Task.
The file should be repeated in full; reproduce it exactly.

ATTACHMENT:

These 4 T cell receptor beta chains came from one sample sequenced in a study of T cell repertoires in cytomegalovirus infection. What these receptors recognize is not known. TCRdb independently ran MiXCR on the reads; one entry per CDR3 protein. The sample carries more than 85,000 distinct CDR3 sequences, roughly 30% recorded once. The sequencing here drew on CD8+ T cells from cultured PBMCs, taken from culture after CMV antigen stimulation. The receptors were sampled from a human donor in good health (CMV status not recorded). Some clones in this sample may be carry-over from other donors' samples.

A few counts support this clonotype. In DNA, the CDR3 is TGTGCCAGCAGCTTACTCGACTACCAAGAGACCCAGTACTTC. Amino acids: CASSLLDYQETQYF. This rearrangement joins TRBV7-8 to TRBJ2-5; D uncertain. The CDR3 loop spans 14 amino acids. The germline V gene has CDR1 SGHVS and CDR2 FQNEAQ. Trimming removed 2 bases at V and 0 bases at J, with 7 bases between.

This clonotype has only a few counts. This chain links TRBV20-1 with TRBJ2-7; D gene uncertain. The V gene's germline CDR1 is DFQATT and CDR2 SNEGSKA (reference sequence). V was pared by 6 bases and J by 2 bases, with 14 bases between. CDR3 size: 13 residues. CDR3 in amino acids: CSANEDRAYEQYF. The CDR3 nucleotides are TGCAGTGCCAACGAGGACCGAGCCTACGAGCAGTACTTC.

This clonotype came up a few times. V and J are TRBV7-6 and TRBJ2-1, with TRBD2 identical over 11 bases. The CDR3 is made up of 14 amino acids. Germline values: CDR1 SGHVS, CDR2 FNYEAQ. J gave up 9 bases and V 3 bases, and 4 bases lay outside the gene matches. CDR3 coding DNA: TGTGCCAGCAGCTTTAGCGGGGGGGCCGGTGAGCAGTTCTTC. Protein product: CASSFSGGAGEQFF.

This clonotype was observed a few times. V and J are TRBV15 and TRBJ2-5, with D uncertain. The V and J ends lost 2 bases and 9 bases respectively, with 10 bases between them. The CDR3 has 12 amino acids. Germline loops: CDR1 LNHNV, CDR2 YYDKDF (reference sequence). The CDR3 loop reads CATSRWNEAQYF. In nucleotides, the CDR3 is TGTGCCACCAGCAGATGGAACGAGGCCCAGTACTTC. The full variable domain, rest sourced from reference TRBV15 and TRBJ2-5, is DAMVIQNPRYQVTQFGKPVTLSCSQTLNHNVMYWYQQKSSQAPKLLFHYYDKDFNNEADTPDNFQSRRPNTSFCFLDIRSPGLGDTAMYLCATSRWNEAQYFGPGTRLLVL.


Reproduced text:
These 4 T cell receptor beta chains came from one sample sequenced in a study of T cell repertoires in cytomegalovirus infection. What these receptors recognize is not known. TCRdb independently ran MiXCR on the reads; one entry per CDR3 protein. The sample carries more than 85,000 distinct CDR3 sequences, roughly 30% recorded once. The sequencing here drew on CD8+ T cells from cultured PBMCs, taken from culture after CMV antigen stimulation. The receptors were sampled from a human donor in good health (CMV status not recorded). Some clones in this sample may be carry-over from other donors' samples.

A few counts support this clonotype. In DNA, the CDR3 is TGTGCCAGCAGCTTACTCGACTACCAAGAGACCCAGTACTTC. Amino acids: CASSLLDYQETQYF. This rearrangement joins TRBV7-8 to TRBJ2-5; D uncertain. The CDR3 loop spans 14 amino acids. The germline V gene has CDR1 SGHVS and CDR2 FQNEAQ. Trimming removed 2 bases at V and 0 bases at J, with 7 bases between.

This clonotype has only a few counts. This chain links TRBV20-1 with TRBJ2-7; D gene uncertain. The V gene's germline CDR1 is DFQATT and CDR2 SNEGSKA (reference sequence). V was pared by 6 bases and J by 2 bases, with 14 bases between. CDR3 size: 13 residues. CDR3 in amino acids: CSANEDRAYEQYF. The CDR3 nucleotides are TGCAGTGCCAACGAGGACCGAGCCTACGAGCAGTACTTC.

This clonotype came up a few times. V and J are TRBV7-6 and TRBJ2-1, with TRBD2 identical over 11 bases. The CDR3 is made up of 14 amino acids. Germline values: CDR1 SGHVS, CDR2 FNYEAQ. J gave up 9 bases and V 3 bases, and 4 bases lay outside the gene matches. CDR3 coding DNA: TGTGCCAGCAGCTTTAGCGGGGGGGCCGGTGAGCAGTTCTTC. Protein product: CASSFSGGAGEQFF.

This clonotype was observed a few times. V and J are TRBV15 and TRBJ2-5, with D uncertain. The V and J ends lost 2 bases and 9 bases respectively, with 10 bases between them. The CDR3 has 12 amino acids. Germline loops: CDR1 LNHNV, CDR2 YYDKDF (reference sequence). The CDR3 loop reads CATSRWNEAQYF. In nucleotides, the CDR3 is TGTGCCACCAGCAGATGGAACGAGGCCCAGTACTTC. The full variable domain, rest sourced from reference TRBV15 and TRBJ2-5, is DAMVIQNPRYQVTQFGKPVTLSCSQTLNHNVMYWYQQKSSQAPKLLFHYYDKDFNNEADTPDNFQSRRPNTSFCFLDIRSPGLGDTAMYLCATSRWNEAQYFGPGTRLLVL.